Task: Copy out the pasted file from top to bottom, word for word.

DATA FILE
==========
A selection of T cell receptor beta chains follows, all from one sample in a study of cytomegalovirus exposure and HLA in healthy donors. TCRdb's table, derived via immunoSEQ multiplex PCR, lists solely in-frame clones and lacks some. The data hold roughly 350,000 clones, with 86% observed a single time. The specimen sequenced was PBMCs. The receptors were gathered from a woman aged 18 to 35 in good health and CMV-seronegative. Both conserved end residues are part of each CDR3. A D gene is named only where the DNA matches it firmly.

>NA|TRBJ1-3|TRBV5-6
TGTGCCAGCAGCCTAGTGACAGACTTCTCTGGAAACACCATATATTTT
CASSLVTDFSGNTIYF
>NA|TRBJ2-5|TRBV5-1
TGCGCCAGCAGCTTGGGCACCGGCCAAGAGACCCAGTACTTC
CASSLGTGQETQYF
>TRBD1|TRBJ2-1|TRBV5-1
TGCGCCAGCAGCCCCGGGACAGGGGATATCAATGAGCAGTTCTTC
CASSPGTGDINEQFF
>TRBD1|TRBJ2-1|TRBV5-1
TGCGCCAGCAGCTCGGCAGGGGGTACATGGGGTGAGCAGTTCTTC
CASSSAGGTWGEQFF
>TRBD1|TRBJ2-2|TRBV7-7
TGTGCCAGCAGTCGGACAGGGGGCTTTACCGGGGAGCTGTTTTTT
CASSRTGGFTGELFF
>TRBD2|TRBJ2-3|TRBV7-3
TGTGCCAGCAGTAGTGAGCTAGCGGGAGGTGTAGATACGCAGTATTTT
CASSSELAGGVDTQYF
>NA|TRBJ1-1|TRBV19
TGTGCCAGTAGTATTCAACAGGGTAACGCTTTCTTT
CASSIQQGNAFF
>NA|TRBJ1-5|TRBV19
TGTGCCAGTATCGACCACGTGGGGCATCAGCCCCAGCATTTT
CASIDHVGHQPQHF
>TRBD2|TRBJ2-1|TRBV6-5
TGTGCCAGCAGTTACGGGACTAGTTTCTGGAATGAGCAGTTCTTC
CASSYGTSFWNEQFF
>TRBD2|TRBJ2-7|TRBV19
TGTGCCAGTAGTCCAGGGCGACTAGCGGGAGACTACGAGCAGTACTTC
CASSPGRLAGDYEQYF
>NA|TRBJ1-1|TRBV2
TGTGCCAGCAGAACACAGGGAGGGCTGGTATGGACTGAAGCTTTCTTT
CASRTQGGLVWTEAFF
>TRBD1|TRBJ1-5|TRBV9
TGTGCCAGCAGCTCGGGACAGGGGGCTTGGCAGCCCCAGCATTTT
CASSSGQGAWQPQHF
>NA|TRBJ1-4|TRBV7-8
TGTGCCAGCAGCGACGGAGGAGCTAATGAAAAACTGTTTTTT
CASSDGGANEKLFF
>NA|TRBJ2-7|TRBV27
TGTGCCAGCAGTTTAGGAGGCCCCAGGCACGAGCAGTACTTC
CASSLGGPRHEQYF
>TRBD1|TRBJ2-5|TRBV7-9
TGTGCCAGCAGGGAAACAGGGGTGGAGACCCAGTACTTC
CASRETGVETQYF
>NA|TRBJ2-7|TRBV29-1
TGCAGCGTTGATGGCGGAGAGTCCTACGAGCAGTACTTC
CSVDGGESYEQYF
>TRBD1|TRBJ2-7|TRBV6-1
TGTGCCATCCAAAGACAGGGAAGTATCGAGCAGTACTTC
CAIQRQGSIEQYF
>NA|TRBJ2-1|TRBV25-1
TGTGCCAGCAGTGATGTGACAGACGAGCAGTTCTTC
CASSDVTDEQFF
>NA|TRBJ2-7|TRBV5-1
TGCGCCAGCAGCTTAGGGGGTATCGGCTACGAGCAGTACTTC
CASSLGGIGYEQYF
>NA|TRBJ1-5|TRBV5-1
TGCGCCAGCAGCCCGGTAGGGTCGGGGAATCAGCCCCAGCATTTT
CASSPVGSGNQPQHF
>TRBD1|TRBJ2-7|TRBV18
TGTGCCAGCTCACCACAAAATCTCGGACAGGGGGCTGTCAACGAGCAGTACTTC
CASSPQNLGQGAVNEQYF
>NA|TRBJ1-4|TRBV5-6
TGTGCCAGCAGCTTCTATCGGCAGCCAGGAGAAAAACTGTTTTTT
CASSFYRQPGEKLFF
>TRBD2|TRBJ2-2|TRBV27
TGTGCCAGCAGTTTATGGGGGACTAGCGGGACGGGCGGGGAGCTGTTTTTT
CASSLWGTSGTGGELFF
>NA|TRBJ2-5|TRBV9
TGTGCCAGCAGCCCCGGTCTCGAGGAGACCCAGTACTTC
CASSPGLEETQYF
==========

A selection of T cell receptor beta chains follows, all from one sample in a study of cytomegalovirus exposure and HLA in healthy donors. TCRdb's table, derived via immunoSEQ multiplex PCR, lists solely in-frame clones and lacks some. The data hold roughly 350,000 clones, with 86% observed a single time. The specimen sequenced was PBMCs. The receptors were gathered from a woman aged 18 to 35 in good health and CMV-seronegative. Both conserved end residues are part of each CDR3. A D gene is named only where the DNA matches it firmly.

>NA|TRBJ1-3|TRBV5-6
TGTGCCAGCAGCCTAGTGACAGACTTCTCTGGAAACACCATATATTTT
CASSLVTDFSGNTIYF
>NA|TRBJ2-5|TRBV5-1
TGCGCCAGCAGCTTGGGCACCGGCCAAGAGACCCAGTACTTC
CASSLGTGQETQYF
>TRBD1|TRBJ2-1|TRBV5-1
TGCGCCAGCAGCCCCGGGACAGGGGATATCAATGAGCAGTTCTTC
CASSPGTGDINEQFF
>TRBD1|TRBJ2-1|TRBV5-1
TGCGCCAGCAGCTCGGCAGGGGGTACATGGGGTGAGCAGTTCTTC
CASSSAGGTWGEQFF
>TRBD1|TRBJ2-2|TRBV7-7
TGTGCCAGCAGTCGGACAGGGGGCTTTACCGGGGAGCTGTTTTTT
CASSRTGGFTGELFF
>TRBD2|TRBJ2-3|TRBV7-3
TGTGCCAGCAGTAGTGAGCTAGCGGGAGGTGTAGATACGCAGTATTTT
CASSSELAGGVDTQYF
>NA|TRBJ1-1|TRBV19
TGTGCCAGTAGTATTCAACAGGGTAACGCTTTCTTT
CASSIQQGNAFF
>NA|TRBJ1-5|TRBV19
TGTGCCAGTATCGACCACGTGGGGCATCAGCCCCAGCATTTT
CASIDHVGHQPQHF
>TRBD2|TRBJ2-1|TRBV6-5
TGTGCCAGCAGTTACGGGACTAGTTTCTGGAATGAGCAGTTCTTC
CASSYGTSFWNEQFF
>TRBD2|TRBJ2-7|TRBV19
TGTGCCAGTAGTCCAGGGCGACTAGCGGGAGACTACGAGCAGTACTTC
CASSPGRLAGDYEQYF
>NA|TRBJ1-1|TRBV2
TGTGCCAGCAGAACACAGGGAGGGCTGGTATGGACTGAAGCTTTCTTT
CASRTQGGLVWTEAFF
>TRBD1|TRBJ1-5|TRBV9
TGTGCCAGCAGCTCGGGACAGGGGGCTTGGCAGCCCCAGCATTTT
CASSSGQGAWQPQHF
>NA|TRBJ1-4|TRBV7-8
TGTGCCAGCAGCGACGGAGGAGCTAATGAAAAACTGTTTTTT
CASSDGGANEKLFF
>NA|TRBJ2-7|TRBV27
TGTGCCAGCAGTTTAGGAGGCCCCAGGCACGAGCAGTACTTC
CASSLGGPRHEQYF
>TRBD1|TRBJ2-5|TRBV7-9
TGTGCCAGCAGGGAAACAGGGGTGGAGACCCAGTACTTC
CASRETGVETQYF
>NA|TRBJ2-7|TRBV29-1
TGCAGCGTTGATGGCGGAGAGTCCTACGAGCAGTACTTC
CSVDGGESYEQYF
>TRBD1|TRBJ2-7|TRBV6-1
TGTGCCATCCAAAGACAGGGAAGTATCGAGCAGTACTTC
CAIQRQGSIEQYF
>NA|TRBJ2-1|TRBV25-1
TGTGCCAGCAGTGATGTGACAGACGAGCAGTTCTTC
CASSDVTDEQFF
>NA|TRBJ2-7|TRBV5-1
TGCGCCAGCAGCTTAGGGGGTATCGGCTACGAGCAGTACTTC
CASSLGGIGYEQYF
>NA|TRBJ1-5|TRBV5-1
TGCGCCAGCAGCCCGGTAGGGTCGGGGAATCAGCCCCAGCATTTT
CASSPVGSGNQPQHF
>TRBD1|TRBJ2-7|TRBV18
TGTGCCAGCTCACCACAAAATCTCGGACAGGGGGCTGTCAACGAGCAGTACTTC
CASSPQNLGQGAVNEQYF
>NA|TRBJ1-4|TRBV5-6
TGTGCCAGCAGCTTCTATCGGCAGCCAGGAGAAAAACTGTTTTTT
CASSFYRQPGEKLFF
>TRBD2|TRBJ2-2|TRBV27
TGTGCCAGCAGTTTATGGGGGACTAGCGGGACGGGCGGGGAGCTGTTTTTT
CASSLWGTSGTGGELFF
>NA|TRBJ2-5|TRBV9
TGTGCCAGCAGCCCCGGTCTCGAGGAGACCCAGTACTTC
CASSPGLEETQYF